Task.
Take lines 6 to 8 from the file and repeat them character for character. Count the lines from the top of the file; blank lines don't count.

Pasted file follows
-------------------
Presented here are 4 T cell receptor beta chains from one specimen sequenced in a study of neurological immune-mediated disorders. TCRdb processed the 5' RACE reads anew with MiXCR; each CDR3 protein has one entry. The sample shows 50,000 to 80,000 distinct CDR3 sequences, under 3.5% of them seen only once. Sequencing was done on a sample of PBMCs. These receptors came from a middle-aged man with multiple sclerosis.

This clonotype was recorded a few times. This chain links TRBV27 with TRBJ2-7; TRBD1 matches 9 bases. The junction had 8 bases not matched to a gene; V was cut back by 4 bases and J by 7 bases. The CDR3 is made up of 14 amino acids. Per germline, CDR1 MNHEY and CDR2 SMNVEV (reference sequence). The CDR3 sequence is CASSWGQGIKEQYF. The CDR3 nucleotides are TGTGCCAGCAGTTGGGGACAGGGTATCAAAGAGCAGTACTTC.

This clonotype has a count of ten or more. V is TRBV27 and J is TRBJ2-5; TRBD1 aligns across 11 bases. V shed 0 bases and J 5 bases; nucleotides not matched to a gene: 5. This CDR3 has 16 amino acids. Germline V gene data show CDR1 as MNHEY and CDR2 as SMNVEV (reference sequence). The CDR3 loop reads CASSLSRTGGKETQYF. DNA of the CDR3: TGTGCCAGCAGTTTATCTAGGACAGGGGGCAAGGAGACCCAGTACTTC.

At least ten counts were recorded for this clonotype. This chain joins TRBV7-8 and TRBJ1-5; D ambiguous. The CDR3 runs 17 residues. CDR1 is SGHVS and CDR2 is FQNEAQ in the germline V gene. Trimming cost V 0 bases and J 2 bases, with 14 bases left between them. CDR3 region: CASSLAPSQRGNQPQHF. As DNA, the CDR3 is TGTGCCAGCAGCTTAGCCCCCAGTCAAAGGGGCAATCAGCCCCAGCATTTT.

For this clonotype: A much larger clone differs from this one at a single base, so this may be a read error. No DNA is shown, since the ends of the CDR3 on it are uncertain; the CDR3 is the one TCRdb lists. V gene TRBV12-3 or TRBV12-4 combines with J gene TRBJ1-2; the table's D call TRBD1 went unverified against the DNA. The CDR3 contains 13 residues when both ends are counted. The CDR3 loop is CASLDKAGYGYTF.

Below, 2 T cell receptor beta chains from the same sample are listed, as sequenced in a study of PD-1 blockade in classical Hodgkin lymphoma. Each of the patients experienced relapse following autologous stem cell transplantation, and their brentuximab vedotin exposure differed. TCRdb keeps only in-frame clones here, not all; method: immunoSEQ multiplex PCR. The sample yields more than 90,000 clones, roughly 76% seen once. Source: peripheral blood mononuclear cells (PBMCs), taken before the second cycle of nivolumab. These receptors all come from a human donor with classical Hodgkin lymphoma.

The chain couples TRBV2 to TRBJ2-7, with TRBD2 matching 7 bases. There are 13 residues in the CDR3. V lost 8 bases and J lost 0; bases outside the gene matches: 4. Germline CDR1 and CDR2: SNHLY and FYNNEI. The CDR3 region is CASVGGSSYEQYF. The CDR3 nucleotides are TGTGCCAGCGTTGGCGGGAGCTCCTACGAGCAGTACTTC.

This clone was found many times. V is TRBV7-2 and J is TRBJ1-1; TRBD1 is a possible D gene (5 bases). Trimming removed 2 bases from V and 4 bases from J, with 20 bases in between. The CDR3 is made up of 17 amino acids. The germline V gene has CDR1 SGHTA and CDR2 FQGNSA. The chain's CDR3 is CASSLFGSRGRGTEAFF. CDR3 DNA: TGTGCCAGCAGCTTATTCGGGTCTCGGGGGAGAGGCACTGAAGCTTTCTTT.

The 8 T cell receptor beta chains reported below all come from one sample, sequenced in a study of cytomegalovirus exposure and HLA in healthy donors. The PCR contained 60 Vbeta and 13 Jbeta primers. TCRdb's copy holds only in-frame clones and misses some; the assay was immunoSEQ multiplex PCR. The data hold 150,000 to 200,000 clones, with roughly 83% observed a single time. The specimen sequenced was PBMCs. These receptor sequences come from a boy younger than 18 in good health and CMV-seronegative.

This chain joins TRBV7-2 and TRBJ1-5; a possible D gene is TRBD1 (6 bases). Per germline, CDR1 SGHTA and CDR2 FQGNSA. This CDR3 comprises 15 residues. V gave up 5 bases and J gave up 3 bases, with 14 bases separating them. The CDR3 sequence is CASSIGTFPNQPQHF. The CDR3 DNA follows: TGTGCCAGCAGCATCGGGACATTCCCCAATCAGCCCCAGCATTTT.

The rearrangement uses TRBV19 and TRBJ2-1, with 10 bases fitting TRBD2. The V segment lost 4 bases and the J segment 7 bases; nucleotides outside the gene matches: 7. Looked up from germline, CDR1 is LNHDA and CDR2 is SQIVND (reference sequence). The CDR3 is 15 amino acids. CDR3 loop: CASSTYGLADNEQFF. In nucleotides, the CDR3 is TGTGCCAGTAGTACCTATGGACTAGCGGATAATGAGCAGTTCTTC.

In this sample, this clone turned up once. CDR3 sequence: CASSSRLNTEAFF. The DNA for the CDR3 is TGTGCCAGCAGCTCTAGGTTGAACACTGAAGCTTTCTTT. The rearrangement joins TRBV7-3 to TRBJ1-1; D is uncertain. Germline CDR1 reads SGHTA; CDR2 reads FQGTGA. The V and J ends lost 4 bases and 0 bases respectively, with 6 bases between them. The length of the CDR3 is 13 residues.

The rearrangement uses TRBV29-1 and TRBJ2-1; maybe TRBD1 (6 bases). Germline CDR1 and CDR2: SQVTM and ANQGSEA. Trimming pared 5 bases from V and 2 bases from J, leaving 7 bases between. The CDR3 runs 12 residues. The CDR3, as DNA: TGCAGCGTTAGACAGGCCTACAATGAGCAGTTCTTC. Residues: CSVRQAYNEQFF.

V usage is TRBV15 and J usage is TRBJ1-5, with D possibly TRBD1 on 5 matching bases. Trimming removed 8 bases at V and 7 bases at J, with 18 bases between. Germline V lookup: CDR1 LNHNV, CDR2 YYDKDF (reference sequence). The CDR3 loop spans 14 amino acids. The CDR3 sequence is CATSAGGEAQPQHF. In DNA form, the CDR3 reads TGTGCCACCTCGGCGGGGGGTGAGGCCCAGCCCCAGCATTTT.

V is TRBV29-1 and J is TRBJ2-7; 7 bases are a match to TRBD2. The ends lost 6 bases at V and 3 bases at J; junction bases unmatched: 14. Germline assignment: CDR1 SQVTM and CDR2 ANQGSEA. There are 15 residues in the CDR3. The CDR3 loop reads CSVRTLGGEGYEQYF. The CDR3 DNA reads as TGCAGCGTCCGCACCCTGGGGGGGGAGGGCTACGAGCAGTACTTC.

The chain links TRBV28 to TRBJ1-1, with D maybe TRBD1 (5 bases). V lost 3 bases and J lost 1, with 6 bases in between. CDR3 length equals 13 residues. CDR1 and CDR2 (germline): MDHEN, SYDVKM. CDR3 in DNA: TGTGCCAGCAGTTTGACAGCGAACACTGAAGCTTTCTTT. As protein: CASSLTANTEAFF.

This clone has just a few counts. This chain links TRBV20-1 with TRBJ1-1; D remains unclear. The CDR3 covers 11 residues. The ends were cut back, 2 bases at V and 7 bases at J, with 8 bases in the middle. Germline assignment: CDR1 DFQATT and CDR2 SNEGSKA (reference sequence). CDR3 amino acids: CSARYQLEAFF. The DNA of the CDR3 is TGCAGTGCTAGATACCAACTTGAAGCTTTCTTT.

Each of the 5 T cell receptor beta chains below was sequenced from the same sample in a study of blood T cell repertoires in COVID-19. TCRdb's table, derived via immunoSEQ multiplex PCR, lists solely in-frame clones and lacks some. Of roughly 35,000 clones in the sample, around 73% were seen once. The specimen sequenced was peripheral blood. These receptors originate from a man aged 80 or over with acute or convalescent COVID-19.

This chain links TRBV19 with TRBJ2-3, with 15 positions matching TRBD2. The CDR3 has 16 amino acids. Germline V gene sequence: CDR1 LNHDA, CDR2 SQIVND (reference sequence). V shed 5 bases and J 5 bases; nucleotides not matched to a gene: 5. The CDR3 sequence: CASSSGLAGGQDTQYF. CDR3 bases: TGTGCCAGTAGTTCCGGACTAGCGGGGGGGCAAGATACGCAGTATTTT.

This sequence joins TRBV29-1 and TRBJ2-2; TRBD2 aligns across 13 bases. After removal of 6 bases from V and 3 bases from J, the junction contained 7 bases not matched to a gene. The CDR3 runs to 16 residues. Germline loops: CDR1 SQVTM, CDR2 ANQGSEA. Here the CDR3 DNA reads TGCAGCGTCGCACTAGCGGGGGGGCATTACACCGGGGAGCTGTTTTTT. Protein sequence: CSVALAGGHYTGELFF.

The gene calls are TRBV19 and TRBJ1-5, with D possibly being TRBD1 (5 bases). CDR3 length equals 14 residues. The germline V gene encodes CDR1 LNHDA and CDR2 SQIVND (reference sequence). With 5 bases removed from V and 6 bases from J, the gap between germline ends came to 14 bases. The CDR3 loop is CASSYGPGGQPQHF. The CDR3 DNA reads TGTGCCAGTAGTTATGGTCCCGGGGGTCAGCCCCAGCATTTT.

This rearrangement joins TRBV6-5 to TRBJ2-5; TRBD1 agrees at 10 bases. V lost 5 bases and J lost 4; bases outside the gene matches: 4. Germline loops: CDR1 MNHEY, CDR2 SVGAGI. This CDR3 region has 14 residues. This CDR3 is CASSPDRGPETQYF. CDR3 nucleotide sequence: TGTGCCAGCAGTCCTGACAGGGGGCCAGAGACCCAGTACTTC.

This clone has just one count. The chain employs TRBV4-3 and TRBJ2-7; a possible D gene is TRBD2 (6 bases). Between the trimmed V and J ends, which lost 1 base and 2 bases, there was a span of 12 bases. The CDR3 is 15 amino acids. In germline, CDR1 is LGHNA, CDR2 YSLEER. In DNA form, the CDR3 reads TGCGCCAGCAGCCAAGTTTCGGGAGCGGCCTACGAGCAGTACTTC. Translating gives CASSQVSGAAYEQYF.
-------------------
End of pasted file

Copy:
Below, 2 T cell receptor beta chains from the same sample are listed, as sequenced in a study of PD-1 blockade in classical Hodgkin lymphoma. Each of the patients experienced relapse following autologous stem cell transplantation, and their brentuximab vedotin exposure differed. TCRdb keeps only in-frame clones here, not all; method: immunoSEQ multiplex PCR. The sample yields more than 90,000 clones, roughly 76% seen once. Source: peripheral blood mononuclear cells (PBMCs), taken before the second cycle of nivolumab. These receptors all come from a human donor with classical Hodgkin lymphoma.

The chain couples TRBV2 to TRBJ2-7, with TRBD2 matching 7 bases. There are 13 residues in the CDR3. V lost 8 bases and J lost 0; bases outside the gene matches: 4. Germline CDR1 and CDR2: SNHLY and FYNNEI. The CDR3 region is CASVGGSSYEQYF. The CDR3 nucleotides are TGTGCCAGCGTTGGCGGGAGCTCCTACGAGCAGTACTTC.

This clone was found many times. V is TRBV7-2 and J is TRBJ1-1; TRBD1 is a possible D gene (5 bases). Trimming removed 2 bases from V and 4 bases from J, with 20 bases in between. The CDR3 is made up of 17 amino acids. The germline V gene has CDR1 SGHTA and CDR2 FQGNSA. The chain's CDR3 is CASSLFGSRGRGTEAFF. CDR3 DNA: TGTGCCAGCAGCTTATTCGGGTCTCGGGGGAGAGGCACTGAAGCTTTCTTT.